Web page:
Prices for materials and supplies are also going up globally - the World Bank stated in its press-release on April 20, 2021 that "Energy prices are expected to average more than one-third higher this year than in 2020, with oil averaging $56 a barrel. Metal prices are expected to climb 30 percent; and agricultural prices are forecast to rise almost 14 percent."

How does this happen?
People think of inflation as a natural occurrence like rain or snow, but it is a man-made phenomenon. Many governments are pursuing inflation targeting policy and all the world's currencies are devaluated by their central banks at a rate of more than 2% a year.

Yes, 2% a year sounds as not very much, but 2% annual inflation depreciates money 2.63 times (1.0249= 2.6388) in 50 years because of compounding effect, so your $100 has the same buying power as $263.88 fifty years later. The difference grows dramatically if the real inflation is more than officially targeted 2% a year.

In the US, most of money which was "dropped from a helicopter" (and it is around $569 billion) has flowed into the stock market over the past 6 months. It is more than invested amount of previous 12 years combined. Americans bought stocks instead of food or medicine, and thus stimulated the rising of price of food, materials and supply in the whole world because all economies are linked together through stocks, bonds and the world reserve currency - the US dollar. In this way the US "exports" its inflation to other countries.

We live in time of globalization. Naturally, the inflation in a global world is global as well. It consists of the inflations of different countries and is managed by their central banks, which use the inflationary model of J. M. Keynes as a theoretical substantiation.

Governments have to justify their existence and somehow solve the problems of their countries by confronting coronavirus and other diseases, wars, poverty, climate change, etc. It turns out that governments and their leading economists know no other methods against economic crises than quantitative easing and "dropping money from a helicopter". So the US government is fighting the coronacrisis by actively creating trillions of dollars and thus impoverishing their own population. The bad thing here is that the Americans do not see the fact that Mr. Biden's signature on the American Rescue Plan Act of 2021 has created out of nothing and injected into the economy $1.9 trillion. In fact, every American became poorer at that moment.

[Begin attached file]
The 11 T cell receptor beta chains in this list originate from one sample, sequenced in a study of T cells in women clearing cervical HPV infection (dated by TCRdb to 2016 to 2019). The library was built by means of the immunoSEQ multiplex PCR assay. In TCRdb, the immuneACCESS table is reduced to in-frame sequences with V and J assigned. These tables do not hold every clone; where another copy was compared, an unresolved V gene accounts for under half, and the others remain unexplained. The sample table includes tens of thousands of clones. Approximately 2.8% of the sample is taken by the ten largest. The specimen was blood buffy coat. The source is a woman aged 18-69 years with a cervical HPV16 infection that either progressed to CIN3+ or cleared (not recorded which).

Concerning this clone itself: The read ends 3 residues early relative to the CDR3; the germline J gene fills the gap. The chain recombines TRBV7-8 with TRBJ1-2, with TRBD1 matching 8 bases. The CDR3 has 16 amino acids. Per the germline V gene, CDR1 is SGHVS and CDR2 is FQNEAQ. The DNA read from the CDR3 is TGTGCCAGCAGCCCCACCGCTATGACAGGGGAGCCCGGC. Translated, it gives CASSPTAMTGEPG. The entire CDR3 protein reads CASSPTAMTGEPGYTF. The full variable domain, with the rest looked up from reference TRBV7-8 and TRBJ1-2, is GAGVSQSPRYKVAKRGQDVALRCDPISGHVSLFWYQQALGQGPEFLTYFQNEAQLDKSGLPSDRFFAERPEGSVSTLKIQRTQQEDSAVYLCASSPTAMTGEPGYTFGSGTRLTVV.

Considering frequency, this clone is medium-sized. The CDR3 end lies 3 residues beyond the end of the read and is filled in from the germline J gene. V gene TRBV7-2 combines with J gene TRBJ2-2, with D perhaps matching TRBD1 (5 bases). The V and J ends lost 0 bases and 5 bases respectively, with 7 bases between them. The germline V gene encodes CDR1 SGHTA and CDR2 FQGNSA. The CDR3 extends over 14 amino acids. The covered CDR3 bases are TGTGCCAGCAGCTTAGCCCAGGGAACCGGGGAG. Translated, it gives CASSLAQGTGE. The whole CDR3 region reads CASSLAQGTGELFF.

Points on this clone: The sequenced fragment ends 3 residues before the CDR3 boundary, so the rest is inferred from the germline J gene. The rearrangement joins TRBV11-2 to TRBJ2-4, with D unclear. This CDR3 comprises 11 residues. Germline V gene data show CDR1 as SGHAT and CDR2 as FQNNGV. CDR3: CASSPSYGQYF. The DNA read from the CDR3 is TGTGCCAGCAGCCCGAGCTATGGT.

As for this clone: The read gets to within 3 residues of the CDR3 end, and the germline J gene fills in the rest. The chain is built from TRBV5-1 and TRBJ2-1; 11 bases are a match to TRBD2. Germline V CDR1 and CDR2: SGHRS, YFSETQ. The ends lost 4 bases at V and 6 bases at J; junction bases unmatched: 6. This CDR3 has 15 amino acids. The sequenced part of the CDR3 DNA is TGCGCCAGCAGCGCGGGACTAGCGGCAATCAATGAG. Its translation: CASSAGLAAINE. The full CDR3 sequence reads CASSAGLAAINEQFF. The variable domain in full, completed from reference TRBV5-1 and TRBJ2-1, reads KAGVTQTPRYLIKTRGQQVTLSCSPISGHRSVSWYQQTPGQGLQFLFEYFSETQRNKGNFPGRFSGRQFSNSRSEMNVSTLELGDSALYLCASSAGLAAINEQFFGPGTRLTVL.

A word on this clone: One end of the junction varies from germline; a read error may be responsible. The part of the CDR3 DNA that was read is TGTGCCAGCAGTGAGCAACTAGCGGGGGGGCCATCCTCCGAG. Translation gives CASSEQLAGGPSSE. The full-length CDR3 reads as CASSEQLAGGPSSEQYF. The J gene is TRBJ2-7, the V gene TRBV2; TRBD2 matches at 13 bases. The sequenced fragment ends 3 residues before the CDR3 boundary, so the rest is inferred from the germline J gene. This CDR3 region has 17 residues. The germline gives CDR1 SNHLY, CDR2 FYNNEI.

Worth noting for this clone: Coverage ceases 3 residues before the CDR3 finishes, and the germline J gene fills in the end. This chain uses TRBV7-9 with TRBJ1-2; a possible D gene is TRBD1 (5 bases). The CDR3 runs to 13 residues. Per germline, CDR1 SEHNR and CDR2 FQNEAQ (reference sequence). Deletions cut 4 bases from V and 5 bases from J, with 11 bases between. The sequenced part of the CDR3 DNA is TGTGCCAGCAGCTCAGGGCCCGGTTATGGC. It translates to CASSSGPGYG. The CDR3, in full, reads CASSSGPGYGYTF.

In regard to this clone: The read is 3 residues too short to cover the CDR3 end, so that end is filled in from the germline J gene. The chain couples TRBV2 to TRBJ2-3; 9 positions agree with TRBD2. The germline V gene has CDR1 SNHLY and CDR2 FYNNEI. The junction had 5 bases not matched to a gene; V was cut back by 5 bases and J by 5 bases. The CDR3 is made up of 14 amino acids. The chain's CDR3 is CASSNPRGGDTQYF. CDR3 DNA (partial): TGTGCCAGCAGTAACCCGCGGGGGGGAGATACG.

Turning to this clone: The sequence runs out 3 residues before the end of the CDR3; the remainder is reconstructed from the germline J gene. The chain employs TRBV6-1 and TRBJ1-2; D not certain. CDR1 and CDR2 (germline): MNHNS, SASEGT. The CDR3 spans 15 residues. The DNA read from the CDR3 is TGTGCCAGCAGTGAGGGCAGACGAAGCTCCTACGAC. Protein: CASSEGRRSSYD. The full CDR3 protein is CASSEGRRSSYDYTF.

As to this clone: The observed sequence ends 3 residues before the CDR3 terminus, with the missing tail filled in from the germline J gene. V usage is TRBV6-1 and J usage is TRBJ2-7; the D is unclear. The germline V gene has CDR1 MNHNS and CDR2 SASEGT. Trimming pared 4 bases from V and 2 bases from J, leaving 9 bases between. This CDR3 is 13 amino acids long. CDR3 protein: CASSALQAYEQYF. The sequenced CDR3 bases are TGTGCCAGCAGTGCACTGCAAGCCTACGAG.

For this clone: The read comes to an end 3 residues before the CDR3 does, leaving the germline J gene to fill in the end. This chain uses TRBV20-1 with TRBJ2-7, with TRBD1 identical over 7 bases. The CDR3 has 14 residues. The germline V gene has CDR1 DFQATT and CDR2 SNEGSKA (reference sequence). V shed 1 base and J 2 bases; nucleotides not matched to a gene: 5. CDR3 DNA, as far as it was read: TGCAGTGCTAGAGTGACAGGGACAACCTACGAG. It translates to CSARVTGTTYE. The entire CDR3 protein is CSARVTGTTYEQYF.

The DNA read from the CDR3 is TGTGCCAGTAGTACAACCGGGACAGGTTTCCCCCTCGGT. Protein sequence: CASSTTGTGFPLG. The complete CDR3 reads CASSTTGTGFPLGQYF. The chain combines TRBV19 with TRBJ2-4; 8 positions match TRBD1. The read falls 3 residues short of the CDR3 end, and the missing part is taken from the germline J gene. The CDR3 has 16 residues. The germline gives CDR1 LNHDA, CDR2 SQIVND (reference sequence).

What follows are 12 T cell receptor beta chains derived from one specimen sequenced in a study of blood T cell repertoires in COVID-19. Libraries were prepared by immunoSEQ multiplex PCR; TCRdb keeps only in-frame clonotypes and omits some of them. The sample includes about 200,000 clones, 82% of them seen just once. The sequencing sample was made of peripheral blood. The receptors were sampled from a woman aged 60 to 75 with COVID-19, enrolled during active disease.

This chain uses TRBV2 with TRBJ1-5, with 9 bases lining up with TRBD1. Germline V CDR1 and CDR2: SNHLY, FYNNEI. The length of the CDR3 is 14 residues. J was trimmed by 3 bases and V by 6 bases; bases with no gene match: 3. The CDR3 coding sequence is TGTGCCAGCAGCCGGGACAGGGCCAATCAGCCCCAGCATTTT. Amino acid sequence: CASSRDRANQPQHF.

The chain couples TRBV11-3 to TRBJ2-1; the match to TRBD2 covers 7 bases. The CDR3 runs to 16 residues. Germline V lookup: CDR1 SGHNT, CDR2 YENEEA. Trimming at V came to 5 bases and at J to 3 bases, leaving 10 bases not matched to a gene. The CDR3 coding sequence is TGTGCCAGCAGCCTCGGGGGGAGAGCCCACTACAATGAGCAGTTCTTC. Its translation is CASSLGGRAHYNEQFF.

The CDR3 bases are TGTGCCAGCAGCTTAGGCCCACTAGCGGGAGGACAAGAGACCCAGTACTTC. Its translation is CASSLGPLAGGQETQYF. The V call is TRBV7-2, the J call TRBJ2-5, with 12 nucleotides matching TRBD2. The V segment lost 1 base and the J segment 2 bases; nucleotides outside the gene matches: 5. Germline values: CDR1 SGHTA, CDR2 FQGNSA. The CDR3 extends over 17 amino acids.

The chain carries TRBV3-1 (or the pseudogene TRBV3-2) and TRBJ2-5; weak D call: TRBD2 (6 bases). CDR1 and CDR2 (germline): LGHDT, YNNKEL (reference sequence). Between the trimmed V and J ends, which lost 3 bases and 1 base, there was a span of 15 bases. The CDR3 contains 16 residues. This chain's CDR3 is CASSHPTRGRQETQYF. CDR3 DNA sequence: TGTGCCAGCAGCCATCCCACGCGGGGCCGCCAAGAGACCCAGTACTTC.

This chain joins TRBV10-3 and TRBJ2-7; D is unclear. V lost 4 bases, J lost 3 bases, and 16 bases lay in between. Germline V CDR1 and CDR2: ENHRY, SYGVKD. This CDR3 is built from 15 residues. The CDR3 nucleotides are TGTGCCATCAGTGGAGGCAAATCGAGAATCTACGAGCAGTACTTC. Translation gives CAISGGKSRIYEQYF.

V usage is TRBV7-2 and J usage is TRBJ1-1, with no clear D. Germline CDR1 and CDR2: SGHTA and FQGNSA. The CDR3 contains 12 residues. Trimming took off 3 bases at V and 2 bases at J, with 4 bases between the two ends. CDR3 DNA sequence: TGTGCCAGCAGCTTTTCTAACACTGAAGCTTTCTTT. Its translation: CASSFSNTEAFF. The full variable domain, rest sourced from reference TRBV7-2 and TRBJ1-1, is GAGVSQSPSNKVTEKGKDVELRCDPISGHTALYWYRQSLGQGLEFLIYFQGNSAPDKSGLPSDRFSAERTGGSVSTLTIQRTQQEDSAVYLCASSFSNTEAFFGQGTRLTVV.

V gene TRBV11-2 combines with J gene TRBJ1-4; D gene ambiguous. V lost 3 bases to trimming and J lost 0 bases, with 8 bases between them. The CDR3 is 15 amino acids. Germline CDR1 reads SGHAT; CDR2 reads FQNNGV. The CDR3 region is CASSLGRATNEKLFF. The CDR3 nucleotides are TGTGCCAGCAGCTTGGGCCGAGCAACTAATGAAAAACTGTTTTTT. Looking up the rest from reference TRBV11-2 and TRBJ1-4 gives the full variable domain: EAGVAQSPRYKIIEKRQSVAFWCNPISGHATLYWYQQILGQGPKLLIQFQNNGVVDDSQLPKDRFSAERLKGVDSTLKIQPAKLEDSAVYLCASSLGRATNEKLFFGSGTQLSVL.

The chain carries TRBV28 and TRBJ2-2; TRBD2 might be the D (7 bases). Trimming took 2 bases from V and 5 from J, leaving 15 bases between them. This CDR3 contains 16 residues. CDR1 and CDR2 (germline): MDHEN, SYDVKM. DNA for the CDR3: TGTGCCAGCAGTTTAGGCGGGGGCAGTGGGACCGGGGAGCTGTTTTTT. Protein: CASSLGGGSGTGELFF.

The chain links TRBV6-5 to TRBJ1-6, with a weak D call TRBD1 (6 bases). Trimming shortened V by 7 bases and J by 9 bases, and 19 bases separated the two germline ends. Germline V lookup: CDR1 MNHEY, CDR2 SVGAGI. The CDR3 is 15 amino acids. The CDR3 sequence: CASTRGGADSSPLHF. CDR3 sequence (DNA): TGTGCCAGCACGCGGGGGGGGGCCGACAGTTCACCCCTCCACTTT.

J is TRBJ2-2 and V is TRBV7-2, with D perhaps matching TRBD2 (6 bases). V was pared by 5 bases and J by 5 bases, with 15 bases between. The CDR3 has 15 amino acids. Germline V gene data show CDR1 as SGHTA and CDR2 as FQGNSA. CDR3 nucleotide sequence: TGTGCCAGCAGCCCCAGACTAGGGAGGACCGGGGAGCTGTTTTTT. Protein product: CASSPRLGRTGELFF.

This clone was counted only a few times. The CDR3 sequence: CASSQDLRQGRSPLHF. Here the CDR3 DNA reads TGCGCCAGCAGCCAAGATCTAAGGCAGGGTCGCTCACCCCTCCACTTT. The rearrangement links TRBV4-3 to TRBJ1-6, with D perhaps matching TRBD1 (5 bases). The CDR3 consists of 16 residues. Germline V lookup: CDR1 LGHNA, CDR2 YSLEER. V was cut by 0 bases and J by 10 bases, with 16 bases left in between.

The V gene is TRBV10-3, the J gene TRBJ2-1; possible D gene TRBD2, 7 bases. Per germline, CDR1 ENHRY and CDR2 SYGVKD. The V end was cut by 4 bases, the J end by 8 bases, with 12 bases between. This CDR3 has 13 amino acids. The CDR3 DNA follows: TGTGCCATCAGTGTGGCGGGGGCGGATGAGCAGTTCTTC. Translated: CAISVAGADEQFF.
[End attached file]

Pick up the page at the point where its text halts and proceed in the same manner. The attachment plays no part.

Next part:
According to some sources more than 3 trillion USD have been created by the US Federal Reserve just in 2020. Thus, the US dollar has been debased by around 20% in 2020 and therefore Americans were impoverished by 20% also.

Predicting the price of bitcoin in the future is useless, but here is something I am sure of:
- Decentralized cryptocurrencies are by far the best (but insecure) store of value.
- All central banks (not only in authoritarian countries) will keep trying to ban or eliminate decentralized cryptocurrencies which are a very strong competitor to their depreciating fiat money. All central banks will eventually release their own cryptocurrencies and people will still be buying them even though they are just crypto versions of fiat money.
- Governments will not stop debasing their conventional currencies and all national elites will keep buying decentralized cryptocurrencies to protect their money from self-created inflation. Over time, more and more ordinary people will buy too, and the price of bitcoin, ethereum, etc. will generally rise, occasionally falling after central bank attacks like they did recently.
- The number of cryptocurrency thefts from personal accounts (wherever they are) and hacks of cryptocurrency exchanges will grow.
- All that will last until Internet exists.

Elon Musk's decision and the Chinese bans hit bitcoin hard but I think that decentralized cryptocurrencies have withstood all that well enough, even though they have fallen by almost a half. In fact, bitcoin has been stripped all of the husk of speculative demand off.
So good news, bad news - who knows?


P.S. Dear Reader! I am very much interested in your opinion on the subject of this article. Please, write a comment or ask a question if you want to clarify something.
Igor Chykalov